I’ve been reviewing materials from last week’s inaugural, biennial, North American Commercial Vehicle Show. Clearly, the overriding theme of announcements from many companies was that electrification of commercial vehicles is going mainstream.
The recent problems in Europe with companies admitting to avoiding regulations for diesel have accentuated the move. The likes of Tesla, Nikola, Hyliion, and OTTO (now Uber Advanced Technology Group) were not present. But Daimler Trucks, Dana, Navistar, Cummins, WABCO, Meritor, Borg Warner, Bosch, and Thermoking all had something to say regarding electrifying their products immediately or in the next 2-5 years. With some cities around the world moving more steadily to eliminating internal combustion powered vehicles from certain sections, the need for smaller electric vehicles is clear. Surprising was the emphasis on moving to class 6-8 vehicles as well.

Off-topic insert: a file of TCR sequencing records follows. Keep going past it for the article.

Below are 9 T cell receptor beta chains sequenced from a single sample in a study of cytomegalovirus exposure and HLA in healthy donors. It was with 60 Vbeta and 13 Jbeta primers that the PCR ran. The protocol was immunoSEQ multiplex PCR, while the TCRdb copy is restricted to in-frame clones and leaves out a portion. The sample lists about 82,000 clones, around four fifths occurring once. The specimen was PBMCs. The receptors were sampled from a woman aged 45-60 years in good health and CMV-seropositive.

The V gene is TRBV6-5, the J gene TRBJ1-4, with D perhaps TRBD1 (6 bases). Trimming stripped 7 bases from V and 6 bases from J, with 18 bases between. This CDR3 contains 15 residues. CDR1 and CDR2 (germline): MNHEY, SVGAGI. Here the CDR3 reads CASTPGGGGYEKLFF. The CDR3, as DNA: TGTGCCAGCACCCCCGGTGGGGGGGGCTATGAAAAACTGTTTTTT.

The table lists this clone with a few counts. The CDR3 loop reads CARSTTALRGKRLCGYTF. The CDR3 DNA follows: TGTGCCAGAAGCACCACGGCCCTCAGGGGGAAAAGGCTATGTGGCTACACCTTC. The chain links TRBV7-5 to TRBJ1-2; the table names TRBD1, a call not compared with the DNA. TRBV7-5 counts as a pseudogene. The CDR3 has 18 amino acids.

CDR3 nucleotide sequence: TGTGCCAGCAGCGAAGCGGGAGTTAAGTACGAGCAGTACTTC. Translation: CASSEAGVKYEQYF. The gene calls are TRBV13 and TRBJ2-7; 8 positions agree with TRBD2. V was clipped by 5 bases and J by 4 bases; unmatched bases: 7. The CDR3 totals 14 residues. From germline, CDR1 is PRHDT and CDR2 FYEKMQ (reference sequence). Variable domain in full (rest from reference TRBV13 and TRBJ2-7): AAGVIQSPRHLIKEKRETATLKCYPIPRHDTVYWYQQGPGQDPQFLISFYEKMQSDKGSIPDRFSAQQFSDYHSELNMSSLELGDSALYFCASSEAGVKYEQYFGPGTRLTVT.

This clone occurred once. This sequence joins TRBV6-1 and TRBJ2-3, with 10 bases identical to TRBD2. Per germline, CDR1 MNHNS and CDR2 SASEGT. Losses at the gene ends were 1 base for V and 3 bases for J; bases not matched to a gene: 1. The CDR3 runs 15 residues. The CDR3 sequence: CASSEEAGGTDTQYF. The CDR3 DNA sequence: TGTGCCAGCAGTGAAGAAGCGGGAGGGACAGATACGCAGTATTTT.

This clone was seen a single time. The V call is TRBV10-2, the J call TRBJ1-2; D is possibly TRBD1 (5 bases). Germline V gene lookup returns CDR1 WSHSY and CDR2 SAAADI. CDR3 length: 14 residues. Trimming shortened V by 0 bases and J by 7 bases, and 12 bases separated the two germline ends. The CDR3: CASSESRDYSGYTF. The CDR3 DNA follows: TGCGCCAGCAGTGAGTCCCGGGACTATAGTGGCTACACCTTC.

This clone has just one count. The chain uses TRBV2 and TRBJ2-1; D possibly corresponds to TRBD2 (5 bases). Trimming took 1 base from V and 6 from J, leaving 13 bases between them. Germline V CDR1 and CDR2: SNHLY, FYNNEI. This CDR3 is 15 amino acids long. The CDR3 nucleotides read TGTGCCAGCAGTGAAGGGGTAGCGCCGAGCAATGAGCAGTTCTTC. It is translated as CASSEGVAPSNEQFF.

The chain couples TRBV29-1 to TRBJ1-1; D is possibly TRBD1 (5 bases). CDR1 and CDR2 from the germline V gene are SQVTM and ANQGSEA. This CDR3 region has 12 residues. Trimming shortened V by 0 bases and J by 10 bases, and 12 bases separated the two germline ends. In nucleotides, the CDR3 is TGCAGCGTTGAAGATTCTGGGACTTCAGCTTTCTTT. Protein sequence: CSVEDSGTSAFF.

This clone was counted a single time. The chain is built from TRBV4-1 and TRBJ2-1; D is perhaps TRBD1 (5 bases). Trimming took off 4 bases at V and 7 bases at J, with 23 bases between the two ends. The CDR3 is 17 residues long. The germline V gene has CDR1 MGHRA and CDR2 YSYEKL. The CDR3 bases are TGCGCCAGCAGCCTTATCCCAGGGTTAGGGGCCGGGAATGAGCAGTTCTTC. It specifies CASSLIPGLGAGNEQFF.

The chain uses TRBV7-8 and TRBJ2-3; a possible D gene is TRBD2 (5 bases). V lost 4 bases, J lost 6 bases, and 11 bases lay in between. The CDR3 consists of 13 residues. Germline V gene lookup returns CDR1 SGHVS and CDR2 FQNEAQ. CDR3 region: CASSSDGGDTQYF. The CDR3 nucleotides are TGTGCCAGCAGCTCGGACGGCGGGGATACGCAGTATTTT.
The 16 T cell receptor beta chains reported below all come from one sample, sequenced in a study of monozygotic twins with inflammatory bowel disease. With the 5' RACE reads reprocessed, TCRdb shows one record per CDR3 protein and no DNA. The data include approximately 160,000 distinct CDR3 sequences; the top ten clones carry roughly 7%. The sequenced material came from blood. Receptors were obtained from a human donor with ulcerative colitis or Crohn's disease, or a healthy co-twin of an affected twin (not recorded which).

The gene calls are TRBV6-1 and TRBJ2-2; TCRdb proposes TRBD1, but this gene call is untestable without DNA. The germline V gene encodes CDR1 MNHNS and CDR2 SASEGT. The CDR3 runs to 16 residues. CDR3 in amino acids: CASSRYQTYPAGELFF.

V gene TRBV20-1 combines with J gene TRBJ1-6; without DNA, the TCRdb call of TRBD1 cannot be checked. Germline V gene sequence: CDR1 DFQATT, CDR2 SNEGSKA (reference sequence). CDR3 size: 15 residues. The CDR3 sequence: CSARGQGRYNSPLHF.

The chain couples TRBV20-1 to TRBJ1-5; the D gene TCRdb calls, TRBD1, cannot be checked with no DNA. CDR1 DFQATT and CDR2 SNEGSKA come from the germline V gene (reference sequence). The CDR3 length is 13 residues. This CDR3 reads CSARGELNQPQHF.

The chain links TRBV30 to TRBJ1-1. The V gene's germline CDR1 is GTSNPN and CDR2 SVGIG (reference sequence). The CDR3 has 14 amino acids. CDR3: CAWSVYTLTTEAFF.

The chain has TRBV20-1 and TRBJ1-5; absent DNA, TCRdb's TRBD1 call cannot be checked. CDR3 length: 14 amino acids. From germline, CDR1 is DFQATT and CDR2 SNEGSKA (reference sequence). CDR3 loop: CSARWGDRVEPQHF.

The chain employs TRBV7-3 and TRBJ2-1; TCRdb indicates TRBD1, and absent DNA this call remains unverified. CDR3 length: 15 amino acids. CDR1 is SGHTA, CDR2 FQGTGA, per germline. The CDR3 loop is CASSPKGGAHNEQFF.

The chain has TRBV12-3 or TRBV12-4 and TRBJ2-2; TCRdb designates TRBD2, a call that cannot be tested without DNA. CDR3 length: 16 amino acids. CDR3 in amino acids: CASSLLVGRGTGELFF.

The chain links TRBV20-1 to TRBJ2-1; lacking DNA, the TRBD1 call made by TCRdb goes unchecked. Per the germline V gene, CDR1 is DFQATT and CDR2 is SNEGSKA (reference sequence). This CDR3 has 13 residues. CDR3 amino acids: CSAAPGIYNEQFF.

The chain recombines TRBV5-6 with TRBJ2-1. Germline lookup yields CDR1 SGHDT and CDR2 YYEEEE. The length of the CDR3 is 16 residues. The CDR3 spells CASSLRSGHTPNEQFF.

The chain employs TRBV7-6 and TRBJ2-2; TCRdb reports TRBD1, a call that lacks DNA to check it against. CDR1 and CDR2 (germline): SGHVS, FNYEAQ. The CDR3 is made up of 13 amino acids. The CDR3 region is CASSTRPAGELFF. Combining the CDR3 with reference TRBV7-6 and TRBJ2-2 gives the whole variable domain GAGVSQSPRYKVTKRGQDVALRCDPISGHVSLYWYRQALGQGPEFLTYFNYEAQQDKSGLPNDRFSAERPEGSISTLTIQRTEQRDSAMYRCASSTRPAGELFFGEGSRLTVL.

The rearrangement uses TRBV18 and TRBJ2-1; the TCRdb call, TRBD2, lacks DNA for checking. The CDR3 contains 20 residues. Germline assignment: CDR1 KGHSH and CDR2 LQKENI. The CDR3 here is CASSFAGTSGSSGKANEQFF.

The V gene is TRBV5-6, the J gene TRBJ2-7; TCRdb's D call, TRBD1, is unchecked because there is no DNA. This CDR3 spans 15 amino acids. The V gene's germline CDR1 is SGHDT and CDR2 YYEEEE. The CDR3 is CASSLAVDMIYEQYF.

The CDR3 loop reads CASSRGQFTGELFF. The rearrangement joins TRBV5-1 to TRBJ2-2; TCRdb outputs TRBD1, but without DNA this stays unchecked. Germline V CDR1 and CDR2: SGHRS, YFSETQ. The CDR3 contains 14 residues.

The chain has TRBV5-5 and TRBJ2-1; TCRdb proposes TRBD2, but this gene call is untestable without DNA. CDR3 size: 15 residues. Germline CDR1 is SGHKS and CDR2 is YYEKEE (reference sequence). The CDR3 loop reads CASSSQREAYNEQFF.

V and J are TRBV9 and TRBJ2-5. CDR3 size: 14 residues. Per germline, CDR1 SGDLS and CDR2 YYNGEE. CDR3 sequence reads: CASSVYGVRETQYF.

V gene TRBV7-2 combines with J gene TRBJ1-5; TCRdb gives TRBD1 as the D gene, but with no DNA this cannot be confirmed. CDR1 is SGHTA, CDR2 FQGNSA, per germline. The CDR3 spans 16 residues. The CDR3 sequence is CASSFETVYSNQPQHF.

We used to call it hub and spoke. The idea was that freight would move from one city center to another, then fan out from the center to the rest of the city. Times have changed. With interstate routes circling most larger cities, we should think of it more as Wheel-2-Wheel-2-Hub with the hub still at the city center, but the freight moving from the tire to the hub using smaller vehicles with less emissions, such as electric vehicles.